Are You Invested In These 3 Mutual Fund Misfires? - October 31, 2019

Does your current advisor have your money invested in these "Mutual Fund Misfires of the Market" that charge high fees for low returns? If so, it may be time for a new advisor.

The easiest way to judge a mutual fund's quality over time is by analyzing its performance and fees. Our Zacks Rank of over 19,000 mutual funds has identified some of the worst of the worst mutual funds you should avoid, the funds with the highest fees and poorest long-term performance.

Below, you'll read about some of the funds included in our current list of "Mutual Fund Misfires of the Market." And if by chance you're invested in any of these misfires, we'll help and review some of our highest Zacks Ranked mutual funds.

3 Mutual Fund Misfires

Now, let's take a look at three market misfires.

Aquila Tax-Free Fund of Colorado C (COTCX): This fund has an expense ratio of 1.65% and a management fee of 0.5%. Without even doing any in-depth analysis, just the fact that you are paying more in fees than you're earning in returns is reason enough not to invest. COTCX is a Muni - Bonds fund; these funds invest in debt securities issued by states and local municipalities, which are typically used to pay for infrastructure construction, schools, and other government functions. The fund has lagged performance-wise, so perhaps a simpler index future investing strategy might be more effective.

PACE International Emerging Markets Equity P (PCEMX): 1.45% expense ratio, 1%. PCEMX is a Non US - Equity option, focusing their investments acoss emerging and developed markets, and can often extend across cap levels too. This fund has yearly returns of 0.67% over the most recent five years. Another fund liable of having investors pay more in charges than what they receive in return.

Templeton Global Bond C (TEGBX): This fund has an expense ratio of 1.27% and management fee of 0.48%. TEGBX is an International Bond - Developed fund, and these funds funds focus on fixed income securities from developed nations apart from the United States. This usually results in countries like Japan, Germany, the UK, France, and Australia dominating the list of top holdings. With an annual average return of 0.13% over the last five years, the only thing absolute about this absolute return fund is that it absolutely deserves to be on our "worst offender" list.

3 Top Ranked Mutual Funds

Now that you've seen the worst Zacks Ranked mutual funds, let's have a look at some of the highest ranked funds with the lowest fees.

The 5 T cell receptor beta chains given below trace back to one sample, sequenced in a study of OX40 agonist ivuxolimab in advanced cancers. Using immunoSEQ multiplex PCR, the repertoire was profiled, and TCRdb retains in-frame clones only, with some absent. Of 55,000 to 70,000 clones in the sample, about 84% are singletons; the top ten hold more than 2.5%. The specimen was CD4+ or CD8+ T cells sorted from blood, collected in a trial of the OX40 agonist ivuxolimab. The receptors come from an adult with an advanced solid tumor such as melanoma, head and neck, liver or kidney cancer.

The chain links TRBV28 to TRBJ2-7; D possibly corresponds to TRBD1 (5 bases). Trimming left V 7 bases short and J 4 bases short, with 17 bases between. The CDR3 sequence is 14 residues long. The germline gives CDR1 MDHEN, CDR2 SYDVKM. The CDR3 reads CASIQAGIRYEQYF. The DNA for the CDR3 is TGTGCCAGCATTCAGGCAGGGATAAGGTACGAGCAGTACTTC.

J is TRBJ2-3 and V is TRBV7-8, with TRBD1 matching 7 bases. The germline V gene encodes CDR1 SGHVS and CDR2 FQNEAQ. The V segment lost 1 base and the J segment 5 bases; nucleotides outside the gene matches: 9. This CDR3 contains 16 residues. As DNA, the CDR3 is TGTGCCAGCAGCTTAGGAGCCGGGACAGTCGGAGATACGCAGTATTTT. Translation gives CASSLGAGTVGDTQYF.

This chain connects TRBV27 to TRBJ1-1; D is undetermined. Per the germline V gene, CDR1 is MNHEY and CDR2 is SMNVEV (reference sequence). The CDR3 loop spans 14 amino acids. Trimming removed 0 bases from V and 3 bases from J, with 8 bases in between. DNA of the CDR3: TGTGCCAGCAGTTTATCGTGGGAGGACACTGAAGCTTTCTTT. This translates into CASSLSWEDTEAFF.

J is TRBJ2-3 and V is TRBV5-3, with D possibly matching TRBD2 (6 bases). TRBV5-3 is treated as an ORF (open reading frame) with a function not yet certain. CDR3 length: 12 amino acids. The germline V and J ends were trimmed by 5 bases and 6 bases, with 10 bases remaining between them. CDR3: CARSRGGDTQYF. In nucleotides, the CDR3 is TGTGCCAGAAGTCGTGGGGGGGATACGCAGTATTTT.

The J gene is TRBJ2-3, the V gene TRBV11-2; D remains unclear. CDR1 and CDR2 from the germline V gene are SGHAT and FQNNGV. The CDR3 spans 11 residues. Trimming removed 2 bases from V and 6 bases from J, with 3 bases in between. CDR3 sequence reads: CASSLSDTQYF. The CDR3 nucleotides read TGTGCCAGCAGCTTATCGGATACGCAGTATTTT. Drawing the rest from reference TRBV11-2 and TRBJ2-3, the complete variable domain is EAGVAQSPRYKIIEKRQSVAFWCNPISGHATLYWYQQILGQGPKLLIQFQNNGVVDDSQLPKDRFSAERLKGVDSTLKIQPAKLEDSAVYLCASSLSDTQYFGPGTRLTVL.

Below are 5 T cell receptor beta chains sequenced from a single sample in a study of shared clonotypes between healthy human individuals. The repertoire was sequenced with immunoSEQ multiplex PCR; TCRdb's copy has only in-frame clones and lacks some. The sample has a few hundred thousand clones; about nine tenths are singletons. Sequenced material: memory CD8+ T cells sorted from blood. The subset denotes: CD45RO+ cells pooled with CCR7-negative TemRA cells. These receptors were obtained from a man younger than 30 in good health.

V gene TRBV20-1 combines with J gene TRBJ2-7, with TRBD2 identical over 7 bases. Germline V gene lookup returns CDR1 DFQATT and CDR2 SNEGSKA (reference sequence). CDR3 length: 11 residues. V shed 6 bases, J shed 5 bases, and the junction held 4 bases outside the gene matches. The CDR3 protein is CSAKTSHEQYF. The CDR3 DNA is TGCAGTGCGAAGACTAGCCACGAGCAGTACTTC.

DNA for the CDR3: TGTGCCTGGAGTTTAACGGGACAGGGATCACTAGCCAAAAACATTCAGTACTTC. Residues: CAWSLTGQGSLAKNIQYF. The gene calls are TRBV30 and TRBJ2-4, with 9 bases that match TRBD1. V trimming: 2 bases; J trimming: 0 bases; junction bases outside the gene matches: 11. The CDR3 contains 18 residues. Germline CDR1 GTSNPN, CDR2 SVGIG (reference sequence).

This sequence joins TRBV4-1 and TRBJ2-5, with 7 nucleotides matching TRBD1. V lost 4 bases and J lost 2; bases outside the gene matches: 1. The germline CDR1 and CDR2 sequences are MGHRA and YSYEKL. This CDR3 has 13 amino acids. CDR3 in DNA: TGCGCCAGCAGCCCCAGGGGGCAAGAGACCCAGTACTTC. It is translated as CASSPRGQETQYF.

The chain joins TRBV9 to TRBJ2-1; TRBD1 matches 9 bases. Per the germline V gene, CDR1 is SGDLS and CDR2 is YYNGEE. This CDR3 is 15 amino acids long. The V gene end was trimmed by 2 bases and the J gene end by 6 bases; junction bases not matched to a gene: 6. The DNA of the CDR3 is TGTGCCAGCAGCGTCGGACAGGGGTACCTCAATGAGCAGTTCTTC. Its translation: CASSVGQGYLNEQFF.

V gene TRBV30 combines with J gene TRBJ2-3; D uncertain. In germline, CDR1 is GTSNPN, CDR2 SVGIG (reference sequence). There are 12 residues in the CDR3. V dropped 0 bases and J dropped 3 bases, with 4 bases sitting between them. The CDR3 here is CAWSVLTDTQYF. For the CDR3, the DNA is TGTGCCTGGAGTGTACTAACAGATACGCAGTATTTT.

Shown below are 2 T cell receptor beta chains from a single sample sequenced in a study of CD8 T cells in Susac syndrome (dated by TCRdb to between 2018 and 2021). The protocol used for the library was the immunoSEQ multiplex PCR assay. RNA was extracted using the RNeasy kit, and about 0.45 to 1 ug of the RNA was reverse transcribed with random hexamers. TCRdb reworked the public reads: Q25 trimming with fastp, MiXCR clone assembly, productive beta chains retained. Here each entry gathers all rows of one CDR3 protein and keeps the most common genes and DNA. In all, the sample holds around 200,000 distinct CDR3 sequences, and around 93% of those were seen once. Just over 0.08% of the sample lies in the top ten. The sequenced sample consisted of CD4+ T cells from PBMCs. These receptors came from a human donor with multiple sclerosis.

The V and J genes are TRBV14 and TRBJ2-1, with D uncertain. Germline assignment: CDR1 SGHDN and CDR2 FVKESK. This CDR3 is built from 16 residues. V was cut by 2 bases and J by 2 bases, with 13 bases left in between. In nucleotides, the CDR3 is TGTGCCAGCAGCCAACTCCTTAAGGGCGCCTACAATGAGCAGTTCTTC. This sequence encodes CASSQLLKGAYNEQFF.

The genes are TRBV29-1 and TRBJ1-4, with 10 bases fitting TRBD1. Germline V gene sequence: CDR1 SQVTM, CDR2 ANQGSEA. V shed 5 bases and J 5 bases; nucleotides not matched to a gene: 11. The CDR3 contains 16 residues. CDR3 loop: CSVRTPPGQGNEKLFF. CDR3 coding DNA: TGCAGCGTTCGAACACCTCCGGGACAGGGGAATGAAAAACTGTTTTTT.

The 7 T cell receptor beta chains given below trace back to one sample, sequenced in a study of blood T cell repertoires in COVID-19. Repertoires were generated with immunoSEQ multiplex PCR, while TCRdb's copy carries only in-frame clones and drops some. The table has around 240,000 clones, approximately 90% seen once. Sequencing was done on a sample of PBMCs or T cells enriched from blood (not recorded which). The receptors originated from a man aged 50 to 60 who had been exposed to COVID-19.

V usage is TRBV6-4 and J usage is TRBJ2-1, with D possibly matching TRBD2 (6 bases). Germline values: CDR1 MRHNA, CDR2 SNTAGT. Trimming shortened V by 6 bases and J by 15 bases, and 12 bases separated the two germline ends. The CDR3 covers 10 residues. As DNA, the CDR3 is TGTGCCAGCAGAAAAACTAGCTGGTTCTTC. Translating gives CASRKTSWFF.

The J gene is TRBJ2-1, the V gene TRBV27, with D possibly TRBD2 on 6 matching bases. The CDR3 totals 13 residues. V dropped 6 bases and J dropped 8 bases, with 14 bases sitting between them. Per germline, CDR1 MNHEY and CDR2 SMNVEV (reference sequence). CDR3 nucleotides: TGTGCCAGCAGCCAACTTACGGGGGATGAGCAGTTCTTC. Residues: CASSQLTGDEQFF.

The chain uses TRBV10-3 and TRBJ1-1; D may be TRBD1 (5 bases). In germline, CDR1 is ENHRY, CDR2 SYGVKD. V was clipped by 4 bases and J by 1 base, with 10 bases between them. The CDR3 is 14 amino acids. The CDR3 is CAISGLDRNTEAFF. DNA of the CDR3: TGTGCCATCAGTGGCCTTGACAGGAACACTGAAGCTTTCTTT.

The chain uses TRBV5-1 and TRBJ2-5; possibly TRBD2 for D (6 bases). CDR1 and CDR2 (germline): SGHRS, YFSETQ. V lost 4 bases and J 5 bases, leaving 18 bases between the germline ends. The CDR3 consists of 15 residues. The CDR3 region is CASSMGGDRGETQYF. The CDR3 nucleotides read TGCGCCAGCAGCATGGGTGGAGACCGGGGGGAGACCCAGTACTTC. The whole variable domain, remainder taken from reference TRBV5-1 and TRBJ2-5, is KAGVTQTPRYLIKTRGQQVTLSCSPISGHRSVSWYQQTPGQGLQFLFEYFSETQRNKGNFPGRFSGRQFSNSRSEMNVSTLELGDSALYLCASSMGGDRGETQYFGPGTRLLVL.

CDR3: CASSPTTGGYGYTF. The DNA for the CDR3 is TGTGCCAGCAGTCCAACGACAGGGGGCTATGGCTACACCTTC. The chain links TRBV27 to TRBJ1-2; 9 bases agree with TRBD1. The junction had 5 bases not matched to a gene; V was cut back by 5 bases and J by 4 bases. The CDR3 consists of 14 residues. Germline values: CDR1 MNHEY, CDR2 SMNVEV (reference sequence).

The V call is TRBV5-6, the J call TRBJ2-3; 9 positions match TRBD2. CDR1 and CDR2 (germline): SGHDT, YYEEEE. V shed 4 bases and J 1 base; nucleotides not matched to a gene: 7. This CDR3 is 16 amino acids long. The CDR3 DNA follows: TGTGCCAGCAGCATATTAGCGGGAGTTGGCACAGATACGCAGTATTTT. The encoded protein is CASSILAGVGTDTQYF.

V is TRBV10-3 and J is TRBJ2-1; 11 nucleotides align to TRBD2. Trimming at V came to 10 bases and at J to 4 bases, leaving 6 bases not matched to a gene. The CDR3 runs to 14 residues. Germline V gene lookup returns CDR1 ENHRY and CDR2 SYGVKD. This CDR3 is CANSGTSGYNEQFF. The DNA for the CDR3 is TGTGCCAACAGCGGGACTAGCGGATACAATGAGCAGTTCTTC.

DoubleLine Shiller Enhanced CAPE I (DSEEX) is a fund that has an expense ratio of 0.55%, and a management fee of 0.45%. DSEEX is part of the Large Cap Blend section, and these mutual funds most often invest in firms with a market capitalization of $10 billion or more. By investing in bigger companies, these funds offer more stability, and are often well-suited for investors with a "buy and hold" mindset. With yearly returns of 13.96% over the last five years, this fund clearly wins.

Vanguard Tax-Managed Cap Appreciation Institutional (VTCIX) has an expense ratio of 0.06% and management fee of 0.06%. VTCIX is a part of the Large Cap Growth mutual fund category, which invest in many large U.S. companies that are expected to grow much faster compared to other large-cap stocks. Thanks to yearly returns of 10.86% over the last five years, VTCIX is an effectively diversified fund with a long reputation of solidly positive performance.

Principal Mid Cap R4 (PMBSX) is an attractive fund with a five-year annualized return of 13.15% and an expense ratio of just 0.97%. PMBSX is a Mid Cap Growth mutual fund. These funds aim to target companies with a market capitalization between $2 billion and $10 billion that are also expected to exhibit more extensive growth opportunities for investors than their peers.

Bottom Line

These examples underscore the huge range in quality of mutual funds - from the really bad to the astonishingly good. There is no reason for your advisor to keep your money in any fund that charges more than you get in return (unless they're getting something out of it, like a high commission).

If you have concerns or any doubts about your investment advisor, read our just-released report:

4 Warning Signs That Your Advisor Might be Sabotaging Your Financial Future

Click here for free report>>

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Zacks Investment Research

The views and opinions expressed herein are the views and opinions of the author and do not necessarily reflect those of Nasdaq, Inc.

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